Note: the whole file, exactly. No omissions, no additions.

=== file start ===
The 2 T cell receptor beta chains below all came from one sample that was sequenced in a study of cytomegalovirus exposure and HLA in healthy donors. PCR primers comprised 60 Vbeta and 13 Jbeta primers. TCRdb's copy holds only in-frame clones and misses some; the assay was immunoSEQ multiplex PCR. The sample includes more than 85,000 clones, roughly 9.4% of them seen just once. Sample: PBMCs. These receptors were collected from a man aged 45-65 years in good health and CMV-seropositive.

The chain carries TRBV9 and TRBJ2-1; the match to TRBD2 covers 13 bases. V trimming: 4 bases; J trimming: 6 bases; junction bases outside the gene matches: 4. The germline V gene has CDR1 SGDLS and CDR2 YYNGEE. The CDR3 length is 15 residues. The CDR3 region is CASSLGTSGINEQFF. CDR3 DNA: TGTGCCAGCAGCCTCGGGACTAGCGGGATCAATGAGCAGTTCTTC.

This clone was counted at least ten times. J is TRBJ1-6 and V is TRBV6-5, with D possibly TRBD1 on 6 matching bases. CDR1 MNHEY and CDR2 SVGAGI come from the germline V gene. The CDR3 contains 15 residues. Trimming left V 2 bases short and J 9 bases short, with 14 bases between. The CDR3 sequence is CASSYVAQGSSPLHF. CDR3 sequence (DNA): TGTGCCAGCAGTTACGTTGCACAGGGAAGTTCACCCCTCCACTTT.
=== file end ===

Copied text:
The 2 T cell receptor beta chains below all came from one sample that was sequenced in a study of cytomegalovirus exposure and HLA in healthy donors. PCR primers comprised 60 Vbeta and 13 Jbeta primers. TCRdb's copy holds only in-frame clones and misses some; the assay was immunoSEQ multiplex PCR. The sample includes more than 85,000 clones, roughly 9.4% of them seen just once. Sample: PBMCs. These receptors were collected from a man aged 45-65 years in good health and CMV-seropositive.

The chain carries TRBV9 and TRBJ2-1; the match to TRBD2 covers 13 bases. V trimming: 4 bases; J trimming: 6 bases; junction bases outside the gene matches: 4. The germline V gene has CDR1 SGDLS and CDR2 YYNGEE. The CDR3 length is 15 residues. The CDR3 region is CASSLGTSGINEQFF. CDR3 DNA: TGTGCCAGCAGCCTCGGGACTAGCGGGATCAATGAGCAGTTCTTC.

This clone was counted at least ten times. J is TRBJ1-6 and V is TRBV6-5, with D possibly TRBD1 on 6 matching bases. CDR1 MNHEY and CDR2 SVGAGI come from the germline V gene. The CDR3 contains 15 residues. Trimming left V 2 bases short and J 9 bases short, with 14 bases between. The CDR3 sequence is CASSYVAQGSSPLHF. CDR3 sequence (DNA): TGTGCCAGCAGTTACGTTGCACAGGGAAGTTCACCCCTCCACTTT.